Irish Elected Dictatorship under Credit Institutions (Stabilisation) Act – Government Greatest Shame

Blackout beefed up by threat of €100,000 fine and jail
By Dearbhail McDonald Legal Editor
Friday December 24 2010
ANYONE leaking details of the Finance Minister’s plans to deal with the banks under new legislation faces fines of up to €100,000 and a possible three-year jail term.
The secrecy surrounding the minister’s dealings with the banks under the new Credit Institutions (Stabilisation) Act was underlined yesterday when court proceedings were held in private.


Journalists were asked to leave the High Court as the Government sought an early morning hearing, held ‘in camera’, to deal with Allied Irish Bank (AIB).
There the Government secured an order allowing it to inject a further €3.7bn of state funds in to AIB — a move that has led to its effective nationalisation.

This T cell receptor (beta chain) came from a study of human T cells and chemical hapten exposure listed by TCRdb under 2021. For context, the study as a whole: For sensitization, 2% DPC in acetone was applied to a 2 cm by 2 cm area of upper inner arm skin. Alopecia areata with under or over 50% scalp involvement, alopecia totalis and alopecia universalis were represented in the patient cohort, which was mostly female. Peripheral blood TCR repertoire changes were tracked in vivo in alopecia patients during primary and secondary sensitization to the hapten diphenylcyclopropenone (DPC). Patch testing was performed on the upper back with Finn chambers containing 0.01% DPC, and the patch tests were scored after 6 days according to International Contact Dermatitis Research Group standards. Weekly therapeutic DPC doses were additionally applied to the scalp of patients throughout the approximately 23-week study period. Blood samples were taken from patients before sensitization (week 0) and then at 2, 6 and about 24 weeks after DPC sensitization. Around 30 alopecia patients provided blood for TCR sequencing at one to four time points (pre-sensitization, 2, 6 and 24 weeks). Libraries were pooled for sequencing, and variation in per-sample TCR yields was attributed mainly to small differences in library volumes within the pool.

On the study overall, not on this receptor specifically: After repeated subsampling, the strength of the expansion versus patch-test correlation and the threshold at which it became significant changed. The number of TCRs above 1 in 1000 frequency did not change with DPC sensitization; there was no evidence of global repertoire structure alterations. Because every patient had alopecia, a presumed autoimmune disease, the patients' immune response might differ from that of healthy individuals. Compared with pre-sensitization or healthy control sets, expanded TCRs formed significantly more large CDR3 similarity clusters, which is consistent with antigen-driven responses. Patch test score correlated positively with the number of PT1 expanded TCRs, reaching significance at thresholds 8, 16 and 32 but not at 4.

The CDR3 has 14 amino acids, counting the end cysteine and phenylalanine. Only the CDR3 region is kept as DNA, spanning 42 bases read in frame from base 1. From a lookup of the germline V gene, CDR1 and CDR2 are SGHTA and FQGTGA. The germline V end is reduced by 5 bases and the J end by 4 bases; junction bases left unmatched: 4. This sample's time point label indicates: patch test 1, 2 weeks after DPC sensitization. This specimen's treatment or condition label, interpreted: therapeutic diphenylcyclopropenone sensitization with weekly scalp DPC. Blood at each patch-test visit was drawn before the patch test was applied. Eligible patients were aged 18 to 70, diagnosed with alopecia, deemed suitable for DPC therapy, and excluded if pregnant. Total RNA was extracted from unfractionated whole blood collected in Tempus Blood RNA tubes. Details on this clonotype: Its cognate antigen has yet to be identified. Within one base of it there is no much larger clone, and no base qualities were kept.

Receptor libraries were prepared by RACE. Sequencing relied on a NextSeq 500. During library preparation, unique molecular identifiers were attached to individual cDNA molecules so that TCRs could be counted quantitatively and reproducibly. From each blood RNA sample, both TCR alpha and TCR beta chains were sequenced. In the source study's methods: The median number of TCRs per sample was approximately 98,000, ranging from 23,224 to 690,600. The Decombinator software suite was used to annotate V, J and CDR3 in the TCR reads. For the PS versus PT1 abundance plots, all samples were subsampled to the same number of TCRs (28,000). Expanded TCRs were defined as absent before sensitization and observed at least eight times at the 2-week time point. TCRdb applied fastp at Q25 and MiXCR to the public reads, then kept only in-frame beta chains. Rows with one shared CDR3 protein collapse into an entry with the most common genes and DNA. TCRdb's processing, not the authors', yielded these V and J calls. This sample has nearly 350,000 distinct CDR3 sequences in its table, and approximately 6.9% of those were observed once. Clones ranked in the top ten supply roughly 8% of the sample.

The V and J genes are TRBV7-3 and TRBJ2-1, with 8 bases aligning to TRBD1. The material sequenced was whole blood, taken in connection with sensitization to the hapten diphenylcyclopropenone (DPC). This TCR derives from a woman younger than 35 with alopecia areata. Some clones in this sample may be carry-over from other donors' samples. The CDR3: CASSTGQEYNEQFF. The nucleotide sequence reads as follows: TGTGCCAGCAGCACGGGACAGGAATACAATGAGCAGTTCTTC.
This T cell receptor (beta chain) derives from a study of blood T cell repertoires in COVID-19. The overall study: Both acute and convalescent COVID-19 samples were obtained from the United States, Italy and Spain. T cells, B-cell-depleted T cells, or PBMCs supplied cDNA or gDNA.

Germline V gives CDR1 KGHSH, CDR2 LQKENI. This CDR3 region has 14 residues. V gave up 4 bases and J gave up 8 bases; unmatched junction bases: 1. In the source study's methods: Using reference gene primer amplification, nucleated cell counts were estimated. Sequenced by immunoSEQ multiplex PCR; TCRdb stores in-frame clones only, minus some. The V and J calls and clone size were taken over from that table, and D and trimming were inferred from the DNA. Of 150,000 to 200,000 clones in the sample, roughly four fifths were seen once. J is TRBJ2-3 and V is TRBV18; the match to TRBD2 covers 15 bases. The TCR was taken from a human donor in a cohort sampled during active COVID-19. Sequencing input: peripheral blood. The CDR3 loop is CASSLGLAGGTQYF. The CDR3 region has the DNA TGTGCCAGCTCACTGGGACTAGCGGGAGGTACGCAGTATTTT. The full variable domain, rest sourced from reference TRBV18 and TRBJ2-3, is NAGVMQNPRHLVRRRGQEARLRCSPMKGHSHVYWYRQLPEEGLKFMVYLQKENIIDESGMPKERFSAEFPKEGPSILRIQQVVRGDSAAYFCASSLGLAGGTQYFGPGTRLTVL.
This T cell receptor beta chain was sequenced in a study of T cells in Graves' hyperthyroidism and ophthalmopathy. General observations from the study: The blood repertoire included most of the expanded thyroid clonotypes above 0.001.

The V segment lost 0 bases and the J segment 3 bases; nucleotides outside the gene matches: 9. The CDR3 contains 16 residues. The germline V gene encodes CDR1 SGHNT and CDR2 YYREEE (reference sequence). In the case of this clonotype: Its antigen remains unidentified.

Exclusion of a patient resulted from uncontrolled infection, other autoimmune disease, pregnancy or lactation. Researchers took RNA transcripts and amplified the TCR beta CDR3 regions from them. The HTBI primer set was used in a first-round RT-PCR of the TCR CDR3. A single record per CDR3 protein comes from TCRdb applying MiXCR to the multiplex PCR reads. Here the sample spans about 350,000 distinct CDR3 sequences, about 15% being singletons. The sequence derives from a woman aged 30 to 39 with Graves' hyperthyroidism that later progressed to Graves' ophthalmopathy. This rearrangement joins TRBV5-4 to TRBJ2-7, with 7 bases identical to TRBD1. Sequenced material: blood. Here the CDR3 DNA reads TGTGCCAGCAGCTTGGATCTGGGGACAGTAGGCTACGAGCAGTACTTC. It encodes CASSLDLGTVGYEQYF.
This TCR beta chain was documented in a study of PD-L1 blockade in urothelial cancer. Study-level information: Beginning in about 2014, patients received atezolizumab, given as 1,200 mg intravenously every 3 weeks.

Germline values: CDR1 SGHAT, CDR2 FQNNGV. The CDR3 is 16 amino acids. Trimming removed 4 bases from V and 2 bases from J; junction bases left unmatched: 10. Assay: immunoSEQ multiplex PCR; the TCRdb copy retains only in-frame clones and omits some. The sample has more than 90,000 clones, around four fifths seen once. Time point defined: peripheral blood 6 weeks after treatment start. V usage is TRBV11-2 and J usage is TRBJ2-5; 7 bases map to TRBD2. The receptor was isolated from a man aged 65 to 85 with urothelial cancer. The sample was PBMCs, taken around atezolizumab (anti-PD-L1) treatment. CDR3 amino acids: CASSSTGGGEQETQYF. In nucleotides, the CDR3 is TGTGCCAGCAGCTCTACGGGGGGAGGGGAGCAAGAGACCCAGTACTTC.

Sensitive
The plan to inject further capital in to AIB had been widely publicised in the media. But a news blackout was imposed on the facts and contents of the court application.
A legal provision allows all or part of a court application under the new banking law to be held ‘in camera’ to protect the publication “of any material that might be commercially sensitive”.
Restrictions can also be imposed on the publication or reporting of any commercially sensitive material disclosed in open court. The law also bans publication of the fact that the minister proposes to make or has made a proposed direction order.
– Dearbhail McDonald Legal Editor